ARLB022 ARRL rebuts late-filed power industry arguments in LF

Paul L. Rinaldo
Thu, 01 Apr 1999 08:09:16 -0700

>QST de W1AW  
>ARRL Bulletin 22  ARLB022
>From ARRL Headquarters  
>Newington CT  March 31, 1999
>To all radio amateurs 
>ARLB022 ARRL rebuts late-filed power industry arguments in LF
>The ARRL has rebutted assertions that amateur LF allocations at 136
>and 160 kHz could lead to interference with utility-operated power
>line carrier (PLC) systems.  The unallocated and unlicensed Part 15
>PLC systems are used by electric utilities to send control signals,
>data and voice.  At the same time, the League urged the FCC to issue
>a Notice of Proposed Rulemaking to open the LF bands up to amateurs.
>Last October, the League petitioned the FCC to create low-frequency
>Amateur Radio allocations at 135.7 to 137.8 kHz and 160 to 190 kHz.
>The ARRL proposed permitting CW, SSB, RTTY/data, and image emissions
>at a maximum power level of 2 W effective isotropic radiated power.
>The utilities' PLCs operate between 10 and 490 kHz.
>The comments in question--from four parties including Commonwealth
>Edison and Mark Simon--arrived at the FCC well beyond the December
>23, 1998, comment and the January 7, 1999 reply comment deadlines.
>They also appear to be the only comments filed on behalf of the
>power industry.
>The League has requested that the FCC strike the late comments from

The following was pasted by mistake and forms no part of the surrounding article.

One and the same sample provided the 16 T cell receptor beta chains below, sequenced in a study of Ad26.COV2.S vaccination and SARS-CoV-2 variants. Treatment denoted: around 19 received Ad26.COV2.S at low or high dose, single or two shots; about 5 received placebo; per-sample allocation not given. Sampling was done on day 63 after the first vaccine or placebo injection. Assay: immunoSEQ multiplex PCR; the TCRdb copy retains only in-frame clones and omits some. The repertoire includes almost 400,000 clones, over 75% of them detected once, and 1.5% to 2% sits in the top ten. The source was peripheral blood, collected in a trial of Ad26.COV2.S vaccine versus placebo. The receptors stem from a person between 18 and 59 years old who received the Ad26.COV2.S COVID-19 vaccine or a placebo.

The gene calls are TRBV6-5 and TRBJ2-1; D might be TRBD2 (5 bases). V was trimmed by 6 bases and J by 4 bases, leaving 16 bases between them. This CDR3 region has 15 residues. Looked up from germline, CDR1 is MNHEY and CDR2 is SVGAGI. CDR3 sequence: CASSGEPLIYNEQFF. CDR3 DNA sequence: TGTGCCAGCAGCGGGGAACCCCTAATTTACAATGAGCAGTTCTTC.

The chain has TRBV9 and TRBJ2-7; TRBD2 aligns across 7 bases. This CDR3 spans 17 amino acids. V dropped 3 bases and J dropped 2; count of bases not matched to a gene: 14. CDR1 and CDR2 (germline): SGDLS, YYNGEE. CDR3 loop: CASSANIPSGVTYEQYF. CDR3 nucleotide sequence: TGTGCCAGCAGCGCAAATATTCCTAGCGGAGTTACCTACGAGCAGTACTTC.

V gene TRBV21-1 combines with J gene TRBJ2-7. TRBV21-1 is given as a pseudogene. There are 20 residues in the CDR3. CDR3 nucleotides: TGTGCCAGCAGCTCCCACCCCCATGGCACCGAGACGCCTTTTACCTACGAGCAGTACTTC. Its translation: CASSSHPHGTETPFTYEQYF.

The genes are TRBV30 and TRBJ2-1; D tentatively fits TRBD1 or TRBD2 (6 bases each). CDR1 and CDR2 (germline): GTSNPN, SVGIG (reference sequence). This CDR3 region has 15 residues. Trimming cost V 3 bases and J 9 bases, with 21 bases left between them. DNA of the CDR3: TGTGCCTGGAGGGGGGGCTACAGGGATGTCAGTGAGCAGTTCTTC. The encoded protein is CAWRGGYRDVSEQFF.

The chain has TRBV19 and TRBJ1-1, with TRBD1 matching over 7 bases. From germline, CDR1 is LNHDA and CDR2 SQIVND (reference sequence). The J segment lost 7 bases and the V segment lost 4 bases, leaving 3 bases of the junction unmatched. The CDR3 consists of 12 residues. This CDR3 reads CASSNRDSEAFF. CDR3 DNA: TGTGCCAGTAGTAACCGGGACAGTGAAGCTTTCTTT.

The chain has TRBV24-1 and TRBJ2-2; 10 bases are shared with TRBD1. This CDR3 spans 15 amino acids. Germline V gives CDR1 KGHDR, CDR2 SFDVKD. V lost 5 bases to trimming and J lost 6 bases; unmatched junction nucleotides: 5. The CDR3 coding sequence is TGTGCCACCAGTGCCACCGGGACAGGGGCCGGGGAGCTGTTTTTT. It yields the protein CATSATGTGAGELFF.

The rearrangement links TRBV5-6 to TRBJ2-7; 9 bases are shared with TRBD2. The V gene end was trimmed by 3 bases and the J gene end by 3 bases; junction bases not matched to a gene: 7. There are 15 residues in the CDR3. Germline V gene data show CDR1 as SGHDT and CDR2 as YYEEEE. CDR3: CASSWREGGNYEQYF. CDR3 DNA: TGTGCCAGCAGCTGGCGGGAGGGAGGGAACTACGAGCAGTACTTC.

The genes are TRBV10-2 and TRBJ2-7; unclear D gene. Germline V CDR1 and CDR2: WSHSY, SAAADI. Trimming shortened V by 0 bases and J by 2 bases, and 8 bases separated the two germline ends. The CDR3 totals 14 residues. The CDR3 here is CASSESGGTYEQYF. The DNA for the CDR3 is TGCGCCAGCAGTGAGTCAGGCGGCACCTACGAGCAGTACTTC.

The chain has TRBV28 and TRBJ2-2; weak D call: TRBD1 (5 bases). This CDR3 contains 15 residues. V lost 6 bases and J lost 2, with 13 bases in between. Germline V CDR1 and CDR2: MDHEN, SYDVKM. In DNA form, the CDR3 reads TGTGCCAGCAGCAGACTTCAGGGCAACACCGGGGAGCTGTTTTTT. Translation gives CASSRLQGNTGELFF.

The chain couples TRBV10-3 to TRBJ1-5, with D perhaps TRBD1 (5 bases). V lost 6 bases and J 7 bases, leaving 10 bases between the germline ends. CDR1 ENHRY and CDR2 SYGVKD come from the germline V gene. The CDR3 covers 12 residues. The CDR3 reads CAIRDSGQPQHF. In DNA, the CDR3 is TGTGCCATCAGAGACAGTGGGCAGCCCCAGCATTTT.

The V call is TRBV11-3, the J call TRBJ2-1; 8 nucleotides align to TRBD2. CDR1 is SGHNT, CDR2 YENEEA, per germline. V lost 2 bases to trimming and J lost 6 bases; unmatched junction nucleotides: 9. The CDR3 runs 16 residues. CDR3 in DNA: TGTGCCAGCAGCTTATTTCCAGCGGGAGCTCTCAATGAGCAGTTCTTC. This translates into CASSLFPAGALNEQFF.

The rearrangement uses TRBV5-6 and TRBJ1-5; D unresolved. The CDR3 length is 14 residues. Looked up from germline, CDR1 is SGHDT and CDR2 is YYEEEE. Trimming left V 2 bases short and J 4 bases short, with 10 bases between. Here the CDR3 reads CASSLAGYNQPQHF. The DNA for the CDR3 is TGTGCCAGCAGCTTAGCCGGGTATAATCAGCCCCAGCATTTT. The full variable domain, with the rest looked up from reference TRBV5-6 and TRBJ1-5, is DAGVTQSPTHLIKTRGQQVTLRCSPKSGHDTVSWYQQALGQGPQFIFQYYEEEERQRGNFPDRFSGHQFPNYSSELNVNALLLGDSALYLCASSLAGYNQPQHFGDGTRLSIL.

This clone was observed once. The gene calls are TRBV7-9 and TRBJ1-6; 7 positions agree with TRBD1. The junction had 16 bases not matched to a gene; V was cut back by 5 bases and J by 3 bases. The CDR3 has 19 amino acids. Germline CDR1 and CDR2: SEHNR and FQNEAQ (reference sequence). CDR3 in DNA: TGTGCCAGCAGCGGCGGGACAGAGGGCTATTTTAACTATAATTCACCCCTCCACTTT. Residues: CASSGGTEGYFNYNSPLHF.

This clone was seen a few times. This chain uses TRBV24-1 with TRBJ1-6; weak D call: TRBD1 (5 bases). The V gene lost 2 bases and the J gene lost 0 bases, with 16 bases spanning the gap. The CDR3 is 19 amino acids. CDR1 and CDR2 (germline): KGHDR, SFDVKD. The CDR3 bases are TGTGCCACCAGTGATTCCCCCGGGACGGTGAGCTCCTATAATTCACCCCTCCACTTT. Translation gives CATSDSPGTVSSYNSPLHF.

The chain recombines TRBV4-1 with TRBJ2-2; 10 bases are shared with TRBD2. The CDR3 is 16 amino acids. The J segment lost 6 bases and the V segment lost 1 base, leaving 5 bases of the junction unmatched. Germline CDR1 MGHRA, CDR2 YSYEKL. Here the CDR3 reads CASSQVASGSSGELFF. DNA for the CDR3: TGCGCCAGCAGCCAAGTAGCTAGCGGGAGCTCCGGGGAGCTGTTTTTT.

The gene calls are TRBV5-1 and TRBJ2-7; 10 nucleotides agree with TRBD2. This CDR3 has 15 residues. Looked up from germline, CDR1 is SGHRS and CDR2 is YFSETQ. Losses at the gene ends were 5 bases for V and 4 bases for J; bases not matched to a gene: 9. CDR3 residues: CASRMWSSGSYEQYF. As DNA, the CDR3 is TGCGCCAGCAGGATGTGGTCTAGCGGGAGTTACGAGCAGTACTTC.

>the record, but it also rebutted their substance in case the FCC
>decides to accept them anyway.
>The League debunked Simon's suggestion that ham interference could
>lead to dire consequences to unlicensed PLC systems.  The League
>said Simon fails to explain why a marginal-level amateur signal
>would cause problems ''where loud static crashes in the same bands do
>The League said PLC systems already have been shown to operate
>effectively ''in an environment of extremely high power government
>stations using thousands of watts of EIRP.''
>The League also took ComEd to task for suggesting that hams be
>obliged to protect PLC systems against interference.  The ARRL
>pointed out that PLCs have ''no incumbent allocation status'' and are
>not entitled to protection from licensed systems.  The ARRL
>acknowledged existence of the PLC systems in its October petition
>and provided a technical analysis indicating that amateur
>interference to PLCs was unlikely.
>The League suggested that the utilities make available an industry
>database of PLC operating parameters that hams could consult as a
>guide to avoid interference.  It concluded that the FCC should not
>make allocations decisions ''based in whole or in part on the
>presence or absence of Part 15 devices in a particular band segment''
>since the devices have no inherent allocation status.
>The League said it remains willing to address any interference cases
>that might arise and urged the FCC to issue a Notice of Proposed
>Rulemaking on the ARRL's request ''without further delay.''